Research highlights: comparing the biological response of nanoparticle solid solutions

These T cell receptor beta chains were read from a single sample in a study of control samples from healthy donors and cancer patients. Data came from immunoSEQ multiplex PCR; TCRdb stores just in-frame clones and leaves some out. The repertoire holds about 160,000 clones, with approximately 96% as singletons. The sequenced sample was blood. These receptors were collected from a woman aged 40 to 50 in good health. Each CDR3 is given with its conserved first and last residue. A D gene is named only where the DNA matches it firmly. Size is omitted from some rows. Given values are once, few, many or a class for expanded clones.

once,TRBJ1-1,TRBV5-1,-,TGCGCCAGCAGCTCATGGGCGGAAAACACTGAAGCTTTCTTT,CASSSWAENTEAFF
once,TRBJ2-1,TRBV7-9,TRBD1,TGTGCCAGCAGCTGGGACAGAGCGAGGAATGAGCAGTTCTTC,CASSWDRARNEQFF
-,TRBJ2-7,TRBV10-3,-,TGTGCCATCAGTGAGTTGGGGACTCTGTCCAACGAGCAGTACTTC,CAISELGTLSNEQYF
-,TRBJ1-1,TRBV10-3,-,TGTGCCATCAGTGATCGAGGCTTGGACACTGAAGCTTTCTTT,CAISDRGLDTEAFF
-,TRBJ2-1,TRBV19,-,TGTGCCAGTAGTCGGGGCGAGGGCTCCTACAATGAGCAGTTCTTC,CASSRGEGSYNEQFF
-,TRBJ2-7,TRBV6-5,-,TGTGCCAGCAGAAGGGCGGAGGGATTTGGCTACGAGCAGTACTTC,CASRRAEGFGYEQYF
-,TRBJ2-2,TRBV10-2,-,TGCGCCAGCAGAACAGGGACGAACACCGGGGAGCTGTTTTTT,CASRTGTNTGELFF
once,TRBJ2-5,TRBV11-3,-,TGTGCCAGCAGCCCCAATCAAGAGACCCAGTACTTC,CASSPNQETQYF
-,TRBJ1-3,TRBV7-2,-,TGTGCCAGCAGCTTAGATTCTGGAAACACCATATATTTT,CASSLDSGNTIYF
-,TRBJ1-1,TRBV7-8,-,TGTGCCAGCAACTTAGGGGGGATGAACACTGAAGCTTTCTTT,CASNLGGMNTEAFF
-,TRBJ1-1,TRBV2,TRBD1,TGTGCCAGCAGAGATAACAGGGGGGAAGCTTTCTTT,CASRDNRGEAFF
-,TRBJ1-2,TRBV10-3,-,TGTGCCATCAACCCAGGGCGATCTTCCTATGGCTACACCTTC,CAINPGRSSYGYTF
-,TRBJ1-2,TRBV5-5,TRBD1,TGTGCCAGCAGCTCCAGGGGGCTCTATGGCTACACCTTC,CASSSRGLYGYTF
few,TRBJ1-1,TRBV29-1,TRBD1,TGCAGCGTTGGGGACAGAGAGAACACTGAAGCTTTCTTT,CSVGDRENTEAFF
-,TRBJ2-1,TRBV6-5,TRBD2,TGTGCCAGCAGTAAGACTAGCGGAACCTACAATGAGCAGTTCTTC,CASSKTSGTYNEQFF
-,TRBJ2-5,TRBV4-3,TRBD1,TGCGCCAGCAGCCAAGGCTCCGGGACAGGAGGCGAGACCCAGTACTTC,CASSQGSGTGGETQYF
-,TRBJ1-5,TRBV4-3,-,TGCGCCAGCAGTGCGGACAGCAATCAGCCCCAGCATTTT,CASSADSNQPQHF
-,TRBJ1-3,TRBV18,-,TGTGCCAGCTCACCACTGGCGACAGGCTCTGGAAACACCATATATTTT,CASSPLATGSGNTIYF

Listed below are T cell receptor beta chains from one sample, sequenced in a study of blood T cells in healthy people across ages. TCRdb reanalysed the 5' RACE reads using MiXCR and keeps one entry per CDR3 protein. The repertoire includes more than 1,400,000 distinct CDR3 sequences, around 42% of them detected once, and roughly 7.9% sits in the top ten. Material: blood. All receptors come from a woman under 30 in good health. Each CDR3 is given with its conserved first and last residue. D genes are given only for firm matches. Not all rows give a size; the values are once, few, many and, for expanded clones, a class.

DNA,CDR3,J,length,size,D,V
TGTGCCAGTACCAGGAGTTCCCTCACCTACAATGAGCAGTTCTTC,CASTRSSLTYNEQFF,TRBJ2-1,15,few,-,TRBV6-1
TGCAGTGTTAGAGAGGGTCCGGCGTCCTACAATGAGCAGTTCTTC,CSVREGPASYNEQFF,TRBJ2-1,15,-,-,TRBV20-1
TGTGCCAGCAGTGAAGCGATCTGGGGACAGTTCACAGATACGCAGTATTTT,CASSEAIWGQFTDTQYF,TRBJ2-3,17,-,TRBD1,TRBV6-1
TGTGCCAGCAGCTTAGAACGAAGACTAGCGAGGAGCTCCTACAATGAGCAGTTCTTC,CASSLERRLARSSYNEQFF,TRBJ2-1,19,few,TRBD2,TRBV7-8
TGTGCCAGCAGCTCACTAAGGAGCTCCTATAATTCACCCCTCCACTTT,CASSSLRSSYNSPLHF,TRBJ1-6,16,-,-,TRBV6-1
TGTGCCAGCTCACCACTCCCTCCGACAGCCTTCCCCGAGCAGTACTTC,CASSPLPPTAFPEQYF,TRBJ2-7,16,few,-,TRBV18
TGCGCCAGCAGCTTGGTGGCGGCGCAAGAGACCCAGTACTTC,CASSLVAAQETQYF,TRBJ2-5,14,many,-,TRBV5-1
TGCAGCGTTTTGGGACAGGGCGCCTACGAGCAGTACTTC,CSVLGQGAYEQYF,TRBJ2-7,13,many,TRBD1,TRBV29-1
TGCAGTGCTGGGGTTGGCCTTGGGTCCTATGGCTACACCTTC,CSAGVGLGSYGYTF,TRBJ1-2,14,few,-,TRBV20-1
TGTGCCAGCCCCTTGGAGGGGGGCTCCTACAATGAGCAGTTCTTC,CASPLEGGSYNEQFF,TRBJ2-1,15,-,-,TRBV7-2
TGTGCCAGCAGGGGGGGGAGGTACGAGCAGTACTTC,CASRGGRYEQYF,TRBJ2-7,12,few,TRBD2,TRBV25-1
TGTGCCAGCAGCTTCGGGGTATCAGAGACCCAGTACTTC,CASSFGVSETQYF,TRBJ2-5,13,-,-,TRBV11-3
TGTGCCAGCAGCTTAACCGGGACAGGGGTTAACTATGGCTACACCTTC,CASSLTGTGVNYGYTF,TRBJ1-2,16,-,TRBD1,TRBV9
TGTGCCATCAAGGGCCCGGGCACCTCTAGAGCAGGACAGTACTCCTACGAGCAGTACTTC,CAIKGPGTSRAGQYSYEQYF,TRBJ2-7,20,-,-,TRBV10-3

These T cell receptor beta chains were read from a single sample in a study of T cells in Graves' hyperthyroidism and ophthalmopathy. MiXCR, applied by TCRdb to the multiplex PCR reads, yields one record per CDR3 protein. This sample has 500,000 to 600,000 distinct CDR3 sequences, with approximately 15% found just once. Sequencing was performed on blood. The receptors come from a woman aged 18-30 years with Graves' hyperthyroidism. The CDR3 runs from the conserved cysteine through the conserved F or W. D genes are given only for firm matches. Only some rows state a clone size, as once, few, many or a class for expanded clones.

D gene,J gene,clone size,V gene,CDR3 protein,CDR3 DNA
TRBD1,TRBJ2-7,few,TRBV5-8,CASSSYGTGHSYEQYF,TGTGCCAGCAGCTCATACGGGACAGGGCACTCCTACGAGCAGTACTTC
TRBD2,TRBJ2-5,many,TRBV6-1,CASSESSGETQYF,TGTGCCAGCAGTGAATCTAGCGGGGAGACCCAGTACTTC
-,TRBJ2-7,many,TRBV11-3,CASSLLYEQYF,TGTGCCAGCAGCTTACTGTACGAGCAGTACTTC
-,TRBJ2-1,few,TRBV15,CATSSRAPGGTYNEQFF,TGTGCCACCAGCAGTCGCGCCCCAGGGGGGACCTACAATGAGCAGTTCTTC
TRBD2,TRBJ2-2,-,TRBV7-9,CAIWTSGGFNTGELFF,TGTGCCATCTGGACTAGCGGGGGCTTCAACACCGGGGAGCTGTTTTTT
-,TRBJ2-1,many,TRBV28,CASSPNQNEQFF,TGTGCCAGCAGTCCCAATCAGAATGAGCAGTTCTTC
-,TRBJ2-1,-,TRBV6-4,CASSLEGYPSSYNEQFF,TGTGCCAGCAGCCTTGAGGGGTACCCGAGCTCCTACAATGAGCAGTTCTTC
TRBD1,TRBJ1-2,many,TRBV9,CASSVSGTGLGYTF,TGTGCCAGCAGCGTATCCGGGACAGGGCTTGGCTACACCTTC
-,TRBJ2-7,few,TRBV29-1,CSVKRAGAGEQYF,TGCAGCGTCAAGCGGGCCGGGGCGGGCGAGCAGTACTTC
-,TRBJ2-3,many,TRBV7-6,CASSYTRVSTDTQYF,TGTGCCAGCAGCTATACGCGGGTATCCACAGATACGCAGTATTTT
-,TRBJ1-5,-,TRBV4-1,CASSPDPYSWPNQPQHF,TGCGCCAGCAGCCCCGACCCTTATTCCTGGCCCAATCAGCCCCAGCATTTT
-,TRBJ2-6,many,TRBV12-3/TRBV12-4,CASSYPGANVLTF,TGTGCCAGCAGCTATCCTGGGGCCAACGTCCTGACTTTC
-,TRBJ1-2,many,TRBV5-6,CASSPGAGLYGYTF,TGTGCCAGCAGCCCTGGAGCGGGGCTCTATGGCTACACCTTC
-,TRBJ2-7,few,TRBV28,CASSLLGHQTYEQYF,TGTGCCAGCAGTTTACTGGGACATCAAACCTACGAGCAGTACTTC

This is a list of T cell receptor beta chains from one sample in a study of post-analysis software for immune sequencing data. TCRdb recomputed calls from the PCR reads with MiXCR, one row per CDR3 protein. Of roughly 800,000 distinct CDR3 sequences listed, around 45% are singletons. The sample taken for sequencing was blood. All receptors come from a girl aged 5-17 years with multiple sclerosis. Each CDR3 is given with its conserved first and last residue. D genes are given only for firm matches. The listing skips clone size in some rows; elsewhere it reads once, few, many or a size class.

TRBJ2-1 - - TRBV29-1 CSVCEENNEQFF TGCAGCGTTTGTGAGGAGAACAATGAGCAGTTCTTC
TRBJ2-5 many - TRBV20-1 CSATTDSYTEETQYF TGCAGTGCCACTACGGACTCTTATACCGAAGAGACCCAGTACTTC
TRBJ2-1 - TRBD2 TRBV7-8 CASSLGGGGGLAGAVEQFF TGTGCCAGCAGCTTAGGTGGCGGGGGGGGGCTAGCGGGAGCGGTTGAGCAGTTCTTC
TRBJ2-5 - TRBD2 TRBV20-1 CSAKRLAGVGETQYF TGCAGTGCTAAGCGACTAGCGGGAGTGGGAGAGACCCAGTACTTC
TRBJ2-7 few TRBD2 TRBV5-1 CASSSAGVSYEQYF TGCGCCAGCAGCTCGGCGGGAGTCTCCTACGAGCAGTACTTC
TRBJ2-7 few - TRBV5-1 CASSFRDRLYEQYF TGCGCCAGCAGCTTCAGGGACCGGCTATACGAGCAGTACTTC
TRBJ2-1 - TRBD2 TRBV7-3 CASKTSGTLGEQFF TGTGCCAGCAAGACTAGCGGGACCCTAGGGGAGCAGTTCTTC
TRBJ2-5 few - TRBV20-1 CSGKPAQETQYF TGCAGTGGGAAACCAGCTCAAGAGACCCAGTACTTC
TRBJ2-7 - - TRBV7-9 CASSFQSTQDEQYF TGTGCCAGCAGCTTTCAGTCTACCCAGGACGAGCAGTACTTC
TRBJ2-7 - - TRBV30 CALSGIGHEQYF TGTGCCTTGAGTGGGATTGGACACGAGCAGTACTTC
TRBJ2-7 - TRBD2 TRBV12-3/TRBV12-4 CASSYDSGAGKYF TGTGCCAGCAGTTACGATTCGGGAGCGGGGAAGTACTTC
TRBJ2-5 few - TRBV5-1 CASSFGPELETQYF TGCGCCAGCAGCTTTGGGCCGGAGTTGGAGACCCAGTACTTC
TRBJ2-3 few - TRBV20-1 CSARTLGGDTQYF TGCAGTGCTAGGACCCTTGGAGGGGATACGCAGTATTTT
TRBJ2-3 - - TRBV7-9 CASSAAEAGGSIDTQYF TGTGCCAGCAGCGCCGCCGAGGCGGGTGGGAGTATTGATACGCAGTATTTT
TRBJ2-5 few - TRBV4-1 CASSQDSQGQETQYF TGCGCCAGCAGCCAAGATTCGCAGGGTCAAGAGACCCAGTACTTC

Scientific advances in the field of nanotechnology have led to the wide-scale use of engineered nanomaterials, resulting in an increased demand to understand the biological impact of these materials when released to the environment. This demand has led to an evolving field of science focused specifically on interactions at the nano–bio interface, where researchers investigate the biological responses of a wide range of organisms to engineered nanomaterials. The majority of investigations into the nano–bio interface are focused on the biological response of single-phase nanomaterials, yet engineered nanomaterials are often more complex than a single-phase nanomaterial. Many engineered nanomaterials can be described as solid solutions (or alloys) where multiple types of cations (and/or anions) are present in different ratios, and properties such as spin state, valence charge, and lattice constant can be tuned by changing the atomic composition. Research at the nano–bio interface must go beyond investigating the biological response of single-phase nanomaterials and include a systematic approach to predict how the biological interactions of nanomaterial solid solutions can be controlled via systematic changes in chemical composition. In this highlight, we focus on four publications that use a range of experimental methods to delineate the interactions of solid solutions composed of either Au metal or ZnO solid oxide on a variety of organisms. The first highlighted work tunes the composition of Au–Pt nanoparticles for antibacterial activity. The second article investigates the reprotoxicity of Au–Ag nanoparticles. The third highlighted work shows that Fe–ZnO nanoparticles demonstrate a reduced toxicity when compared to ZnO. Finally, the fourth study presents an in silico design strategy for cancer specific Fe–ZnO nanoparticles. Together, these four studies reveal the wide range of chemical compositions that are accessible in nanomaterial solid solutions and demonstrate that careful modifications in compositional phase space can result in selective nano–bio interactions.